At Home in the Pays d'Oc

On Friday the 23rd of October 1987 my husband Patrick and I closed the door on our London flat and embarked on an adventure that was to last for 27 years. At the end of it, our lives would be transformed beyond all recognition. Of course, we knew none of that at the time. All we knew was that we were setting out, with enormous excitement, to complete the formalities and furnish and settle in to our new holiday home in the Languedoc.
 Three hours or so later we reached Calais, with our van and trailer loaded to the gunnels with household goods. We lumbered off the ferry and, ignoring a small official with a large hat who kept bellowing ‘Fret! Fret!’ at us, we made our determined way to the domestic immigration channel. The small official pursued us, and when he paused for breath I explained politely that, no, we weren’t freight: we were an inoffensive English couple taking some household goods to a maison secondaire. We had all the paperwork, I added helpfully. For a second this gave the small official pause, then he brightened. ‘Douanes, Douanes’ he said, gesturing towards a dilapidated hut off to one side of the docks. Dutifully, we made our way to the Douanes, the customs shed.
The customs officer peered disdainfully through his little window at the dusty Ford Transit sagging on its springs, at the laden trailer with here a chair leg, there a lamp shade poking out from beneath its insecurely tied tarp. Ignoring the fact that I had spoken to him in French, ‘Do you heff an eeenventory?’ he sneered.
Luckily a savvy friend had put me wise. ‘You’ll need an inventory,’ she said. ‘And make sure it’s detailed, if you want to get through customs without too much delay.’ It was good advice. So, taking a deep breath and a large notebook I plunged into the depths of what had been our dining room, but now looked very much like a furniture repository. Two hours later I emerged, bleary-eyed but satisfied with my labours. ‘Two arm chairs, leather,’ I had written. ‘One sofa, matching arm chairs; three side tables; two lamps with brown ceramic bases; two lamps with orange ceramic bases, five drinking glasses, green, small; six drinking glasses, green, large; six knives with red handles; six forks with red handles; six dessert spoons with red handles; five tea spoons with red handles…’ and so it went on, for page after page, and all copied, in triplicate, illicitly on the office photocopier.
We produced the document. It ran to 27 pages; it was written in English with a French translation for each item. It landed on the ledge with a satisfying thump.
‘Mon dieu!’ The customs officer smoothed his moustache with an agitated finger, ‘Passez, passez!’
We waited until we were a kilometre or two beyond the docks before we allowed ourselves the explosion of laughter we felt was our due.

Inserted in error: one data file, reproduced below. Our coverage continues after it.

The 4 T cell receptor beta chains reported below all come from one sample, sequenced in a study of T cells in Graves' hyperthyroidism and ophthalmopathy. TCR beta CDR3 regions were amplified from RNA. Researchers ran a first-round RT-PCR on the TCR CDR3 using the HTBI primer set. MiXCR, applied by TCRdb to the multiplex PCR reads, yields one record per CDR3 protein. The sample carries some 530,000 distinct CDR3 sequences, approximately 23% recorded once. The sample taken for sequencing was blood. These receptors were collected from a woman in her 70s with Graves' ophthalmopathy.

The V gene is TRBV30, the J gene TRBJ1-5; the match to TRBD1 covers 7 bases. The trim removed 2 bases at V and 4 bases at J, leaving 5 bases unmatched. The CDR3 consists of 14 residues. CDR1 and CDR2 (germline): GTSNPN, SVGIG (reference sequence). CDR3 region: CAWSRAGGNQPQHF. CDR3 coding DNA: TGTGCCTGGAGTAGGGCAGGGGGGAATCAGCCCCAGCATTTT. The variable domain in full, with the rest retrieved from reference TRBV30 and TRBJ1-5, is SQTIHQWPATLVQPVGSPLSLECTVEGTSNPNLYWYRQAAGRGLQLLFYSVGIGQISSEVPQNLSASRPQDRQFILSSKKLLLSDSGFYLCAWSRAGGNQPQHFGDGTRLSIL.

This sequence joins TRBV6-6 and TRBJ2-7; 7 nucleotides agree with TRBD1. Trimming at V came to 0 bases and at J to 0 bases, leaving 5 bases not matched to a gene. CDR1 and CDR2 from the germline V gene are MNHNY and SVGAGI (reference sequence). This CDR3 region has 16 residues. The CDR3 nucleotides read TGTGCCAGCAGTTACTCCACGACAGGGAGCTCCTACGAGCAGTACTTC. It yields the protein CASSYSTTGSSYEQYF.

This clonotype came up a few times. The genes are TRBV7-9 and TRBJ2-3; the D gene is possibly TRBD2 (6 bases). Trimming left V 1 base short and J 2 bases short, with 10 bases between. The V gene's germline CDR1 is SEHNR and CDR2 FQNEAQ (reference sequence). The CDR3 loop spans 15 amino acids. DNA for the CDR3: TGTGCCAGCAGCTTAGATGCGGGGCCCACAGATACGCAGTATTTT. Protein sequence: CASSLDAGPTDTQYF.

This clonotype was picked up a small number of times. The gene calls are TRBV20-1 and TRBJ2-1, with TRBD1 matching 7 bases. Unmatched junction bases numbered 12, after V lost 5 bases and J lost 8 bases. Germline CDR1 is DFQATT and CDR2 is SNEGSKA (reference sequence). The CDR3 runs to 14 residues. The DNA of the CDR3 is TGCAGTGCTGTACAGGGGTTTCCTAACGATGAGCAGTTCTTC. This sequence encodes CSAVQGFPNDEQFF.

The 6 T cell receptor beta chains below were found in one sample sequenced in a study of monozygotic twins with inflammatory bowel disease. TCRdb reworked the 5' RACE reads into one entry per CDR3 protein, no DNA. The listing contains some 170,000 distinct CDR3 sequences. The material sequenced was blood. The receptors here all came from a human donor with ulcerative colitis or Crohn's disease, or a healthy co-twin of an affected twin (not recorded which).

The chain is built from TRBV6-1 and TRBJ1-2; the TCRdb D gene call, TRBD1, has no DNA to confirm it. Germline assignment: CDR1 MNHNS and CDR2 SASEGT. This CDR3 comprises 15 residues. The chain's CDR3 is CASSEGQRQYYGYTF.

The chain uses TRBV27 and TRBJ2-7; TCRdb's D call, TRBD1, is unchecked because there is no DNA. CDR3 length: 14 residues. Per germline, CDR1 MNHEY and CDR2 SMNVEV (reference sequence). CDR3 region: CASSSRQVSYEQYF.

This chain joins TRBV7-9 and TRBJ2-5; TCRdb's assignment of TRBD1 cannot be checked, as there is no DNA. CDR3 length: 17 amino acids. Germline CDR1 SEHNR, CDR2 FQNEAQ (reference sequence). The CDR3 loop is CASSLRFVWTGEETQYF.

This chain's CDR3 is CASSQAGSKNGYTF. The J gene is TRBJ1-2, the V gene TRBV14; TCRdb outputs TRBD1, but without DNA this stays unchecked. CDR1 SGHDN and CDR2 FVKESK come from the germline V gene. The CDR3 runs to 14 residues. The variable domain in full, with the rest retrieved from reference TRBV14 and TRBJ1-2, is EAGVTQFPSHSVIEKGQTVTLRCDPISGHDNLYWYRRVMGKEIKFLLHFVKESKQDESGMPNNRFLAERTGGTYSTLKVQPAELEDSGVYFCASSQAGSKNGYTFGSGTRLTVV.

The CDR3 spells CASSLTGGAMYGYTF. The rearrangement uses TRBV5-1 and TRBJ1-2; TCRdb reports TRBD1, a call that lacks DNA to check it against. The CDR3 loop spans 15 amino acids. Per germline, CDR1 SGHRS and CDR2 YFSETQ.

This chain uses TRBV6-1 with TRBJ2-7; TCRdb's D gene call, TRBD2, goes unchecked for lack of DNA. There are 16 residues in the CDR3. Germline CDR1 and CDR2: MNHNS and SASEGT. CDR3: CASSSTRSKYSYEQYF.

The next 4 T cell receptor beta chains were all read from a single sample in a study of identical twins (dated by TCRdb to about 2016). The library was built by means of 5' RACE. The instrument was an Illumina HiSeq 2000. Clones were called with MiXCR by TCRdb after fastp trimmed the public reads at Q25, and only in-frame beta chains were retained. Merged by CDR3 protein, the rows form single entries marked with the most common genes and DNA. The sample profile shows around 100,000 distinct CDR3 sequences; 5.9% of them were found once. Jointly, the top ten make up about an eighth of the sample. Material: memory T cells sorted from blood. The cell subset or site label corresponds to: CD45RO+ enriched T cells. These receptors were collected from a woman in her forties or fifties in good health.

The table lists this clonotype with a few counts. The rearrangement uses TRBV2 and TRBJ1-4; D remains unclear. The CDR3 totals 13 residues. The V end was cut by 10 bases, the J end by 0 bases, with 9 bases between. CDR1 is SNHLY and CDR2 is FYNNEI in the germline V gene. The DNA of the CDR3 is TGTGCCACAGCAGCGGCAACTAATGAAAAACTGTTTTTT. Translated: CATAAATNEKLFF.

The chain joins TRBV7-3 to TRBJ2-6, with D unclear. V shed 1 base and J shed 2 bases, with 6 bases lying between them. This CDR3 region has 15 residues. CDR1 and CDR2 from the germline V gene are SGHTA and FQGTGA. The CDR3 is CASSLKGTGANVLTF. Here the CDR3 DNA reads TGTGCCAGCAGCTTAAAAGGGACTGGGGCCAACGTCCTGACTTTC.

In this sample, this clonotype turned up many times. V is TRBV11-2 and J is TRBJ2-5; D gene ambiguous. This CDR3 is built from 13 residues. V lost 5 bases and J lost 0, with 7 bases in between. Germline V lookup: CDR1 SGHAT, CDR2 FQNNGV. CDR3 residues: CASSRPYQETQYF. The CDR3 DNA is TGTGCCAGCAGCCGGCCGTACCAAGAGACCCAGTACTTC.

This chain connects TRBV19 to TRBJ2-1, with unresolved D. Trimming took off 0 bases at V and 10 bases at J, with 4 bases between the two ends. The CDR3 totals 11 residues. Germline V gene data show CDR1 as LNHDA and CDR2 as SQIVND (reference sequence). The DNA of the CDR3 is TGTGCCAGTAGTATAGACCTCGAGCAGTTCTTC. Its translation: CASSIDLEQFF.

Synopsis
On Friday the 23rd of October 1987 my husband Patrick and I closed the door on our London flat and embarked on an adventure that was to last for 27 years. At the end of it, our lives would be transformed beyond all recognition. Of course, we knew none of that at the time. All we knew was that we were setting out, with enormous excitement, to complete the formalities and furnish and settle in to our new holiday home in the Languedoc.
Patricia Feinberg Stoner is a British writer: a former journalist, advertising copywriter and publicist. After graduating from Trinity College Dublin she joined a local newspaper, The Liverpool Daily Post, as a trainee. Quickly discovering she was a terrible reporter, she switched to feature writing and since then her career has revolved around the written word.

As we join Patricia and Himself on their French adventure, the real life dramas of being an expat in France open up to us, including ‘friends’ both English and French, the French system and the little idiosyncrasies which make living in this wonderful country such a challenge – sometimes. Of course we also share with them the wonderful events and meals they join in as part of the Morbignan community, and the friendliness of their French neighbours, well most of them...

Sometimes though we can find our lives changing just like that, other changes come more subtly, such as the ones which took place after a little stray brown and white dog, who came to be called Purdey came into their lives. Dog lovers will understand how important the needs and happiness of our canine companions can be, and so they found themselves spending more and more time in France.

The author Patricia, in this captivating book takes the reader on a voyage of discovery, a celebration of the years her and her husband spent enjoying their French home, both for holidays and all the time. Living a life others only dream of is wonderful but are they still living there? You will have to read this enthralling story to discover the answer…
Living in France magazine, May 2017